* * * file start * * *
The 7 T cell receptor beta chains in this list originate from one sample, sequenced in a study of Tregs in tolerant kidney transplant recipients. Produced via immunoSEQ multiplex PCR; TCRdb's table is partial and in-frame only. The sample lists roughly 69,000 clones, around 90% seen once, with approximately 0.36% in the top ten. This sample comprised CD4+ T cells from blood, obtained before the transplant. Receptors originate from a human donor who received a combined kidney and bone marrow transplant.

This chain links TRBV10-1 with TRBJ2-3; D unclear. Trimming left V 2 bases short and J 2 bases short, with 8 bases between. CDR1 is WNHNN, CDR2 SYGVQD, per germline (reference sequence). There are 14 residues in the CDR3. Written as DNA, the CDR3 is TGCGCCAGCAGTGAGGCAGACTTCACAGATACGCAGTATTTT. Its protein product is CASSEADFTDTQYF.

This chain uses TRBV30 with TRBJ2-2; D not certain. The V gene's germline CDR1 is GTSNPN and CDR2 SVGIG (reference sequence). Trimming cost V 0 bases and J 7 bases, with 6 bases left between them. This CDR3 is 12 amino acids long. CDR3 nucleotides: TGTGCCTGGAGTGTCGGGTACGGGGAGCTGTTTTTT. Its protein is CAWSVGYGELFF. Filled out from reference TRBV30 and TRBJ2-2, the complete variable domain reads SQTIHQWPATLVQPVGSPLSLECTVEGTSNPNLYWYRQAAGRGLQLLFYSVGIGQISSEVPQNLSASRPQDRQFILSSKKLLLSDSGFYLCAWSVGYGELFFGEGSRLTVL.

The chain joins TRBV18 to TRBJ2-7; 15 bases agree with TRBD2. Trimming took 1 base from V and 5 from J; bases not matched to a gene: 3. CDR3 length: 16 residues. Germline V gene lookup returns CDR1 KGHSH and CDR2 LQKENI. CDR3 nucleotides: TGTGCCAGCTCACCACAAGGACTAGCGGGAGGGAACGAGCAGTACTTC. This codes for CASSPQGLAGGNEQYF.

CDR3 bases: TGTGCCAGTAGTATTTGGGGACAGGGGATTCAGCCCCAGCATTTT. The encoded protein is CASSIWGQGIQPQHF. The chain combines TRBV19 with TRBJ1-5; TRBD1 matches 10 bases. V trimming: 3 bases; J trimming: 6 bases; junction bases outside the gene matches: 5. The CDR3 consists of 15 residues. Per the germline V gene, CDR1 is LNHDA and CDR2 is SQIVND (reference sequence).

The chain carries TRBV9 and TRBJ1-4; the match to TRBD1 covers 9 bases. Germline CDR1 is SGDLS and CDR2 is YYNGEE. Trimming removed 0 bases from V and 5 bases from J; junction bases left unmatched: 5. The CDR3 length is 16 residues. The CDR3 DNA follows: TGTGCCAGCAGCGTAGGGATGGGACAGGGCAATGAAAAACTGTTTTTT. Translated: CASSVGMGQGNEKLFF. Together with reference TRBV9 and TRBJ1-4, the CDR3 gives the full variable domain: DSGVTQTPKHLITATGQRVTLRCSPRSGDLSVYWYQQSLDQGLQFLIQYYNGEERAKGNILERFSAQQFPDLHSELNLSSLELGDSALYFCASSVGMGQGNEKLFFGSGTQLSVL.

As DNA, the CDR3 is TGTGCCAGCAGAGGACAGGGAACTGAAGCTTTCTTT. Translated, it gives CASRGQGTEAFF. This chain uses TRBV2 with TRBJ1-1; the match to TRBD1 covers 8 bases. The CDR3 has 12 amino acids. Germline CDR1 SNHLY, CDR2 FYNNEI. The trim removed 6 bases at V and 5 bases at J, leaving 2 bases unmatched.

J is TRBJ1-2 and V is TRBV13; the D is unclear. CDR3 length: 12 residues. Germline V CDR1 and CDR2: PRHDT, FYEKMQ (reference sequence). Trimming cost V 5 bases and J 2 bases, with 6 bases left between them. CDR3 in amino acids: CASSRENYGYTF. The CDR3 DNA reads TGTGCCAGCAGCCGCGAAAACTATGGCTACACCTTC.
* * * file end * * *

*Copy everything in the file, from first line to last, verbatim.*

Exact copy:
The 7 T cell receptor beta chains in this list originate from one sample, sequenced in a study of Tregs in tolerant kidney transplant recipients. Produced via immunoSEQ multiplex PCR; TCRdb's table is partial and in-frame only. The sample lists roughly 69,000 clones, around 90% seen once, with approximately 0.36% in the top ten. This sample comprised CD4+ T cells from blood, obtained before the transplant. Receptors originate from a human donor who received a combined kidney and bone marrow transplant.

This chain links TRBV10-1 with TRBJ2-3; D unclear. Trimming left V 2 bases short and J 2 bases short, with 8 bases between. CDR1 is WNHNN, CDR2 SYGVQD, per germline (reference sequence). There are 14 residues in the CDR3. Written as DNA, the CDR3 is TGCGCCAGCAGTGAGGCAGACTTCACAGATACGCAGTATTTT. Its protein product is CASSEADFTDTQYF.

This chain uses TRBV30 with TRBJ2-2; D not certain. The V gene's germline CDR1 is GTSNPN and CDR2 SVGIG (reference sequence). Trimming cost V 0 bases and J 7 bases, with 6 bases left between them. This CDR3 is 12 amino acids long. CDR3 nucleotides: TGTGCCTGGAGTGTCGGGTACGGGGAGCTGTTTTTT. Its protein is CAWSVGYGELFF. Filled out from reference TRBV30 and TRBJ2-2, the complete variable domain reads SQTIHQWPATLVQPVGSPLSLECTVEGTSNPNLYWYRQAAGRGLQLLFYSVGIGQISSEVPQNLSASRPQDRQFILSSKKLLLSDSGFYLCAWSVGYGELFFGEGSRLTVL.

The chain joins TRBV18 to TRBJ2-7; 15 bases agree with TRBD2. Trimming took 1 base from V and 5 from J; bases not matched to a gene: 3. CDR3 length: 16 residues. Germline V gene lookup returns CDR1 KGHSH and CDR2 LQKENI. CDR3 nucleotides: TGTGCCAGCTCACCACAAGGACTAGCGGGAGGGAACGAGCAGTACTTC. This codes for CASSPQGLAGGNEQYF.

CDR3 bases: TGTGCCAGTAGTATTTGGGGACAGGGGATTCAGCCCCAGCATTTT. The encoded protein is CASSIWGQGIQPQHF. The chain combines TRBV19 with TRBJ1-5; TRBD1 matches 10 bases. V trimming: 3 bases; J trimming: 6 bases; junction bases outside the gene matches: 5. The CDR3 consists of 15 residues. Per the germline V gene, CDR1 is LNHDA and CDR2 is SQIVND (reference sequence).

The chain carries TRBV9 and TRBJ1-4; the match to TRBD1 covers 9 bases. Germline CDR1 is SGDLS and CDR2 is YYNGEE. Trimming removed 0 bases from V and 5 bases from J; junction bases left unmatched: 5. The CDR3 length is 16 residues. The CDR3 DNA follows: TGTGCCAGCAGCGTAGGGATGGGACAGGGCAATGAAAAACTGTTTTTT. Translated: CASSVGMGQGNEKLFF. Together with reference TRBV9 and TRBJ1-4, the CDR3 gives the full variable domain: DSGVTQTPKHLITATGQRVTLRCSPRSGDLSVYWYQQSLDQGLQFLIQYYNGEERAKGNILERFSAQQFPDLHSELNLSSLELGDSALYFCASSVGMGQGNEKLFFGSGTQLSVL.

As DNA, the CDR3 is TGTGCCAGCAGAGGACAGGGAACTGAAGCTTTCTTT. Translated, it gives CASRGQGTEAFF. This chain uses TRBV2 with TRBJ1-1; the match to TRBD1 covers 8 bases. The CDR3 has 12 amino acids. Germline CDR1 SNHLY, CDR2 FYNNEI. The trim removed 6 bases at V and 5 bases at J, leaving 2 bases unmatched.

J is TRBJ1-2 and V is TRBV13; the D is unclear. CDR3 length: 12 residues. Germline V CDR1 and CDR2: PRHDT, FYEKMQ (reference sequence). Trimming cost V 5 bases and J 2 bases, with 6 bases left between them. CDR3 in amino acids: CASSRENYGYTF. The CDR3 DNA reads TGTGCCAGCAGCCGCGAAAACTATGGCTACACCTTC.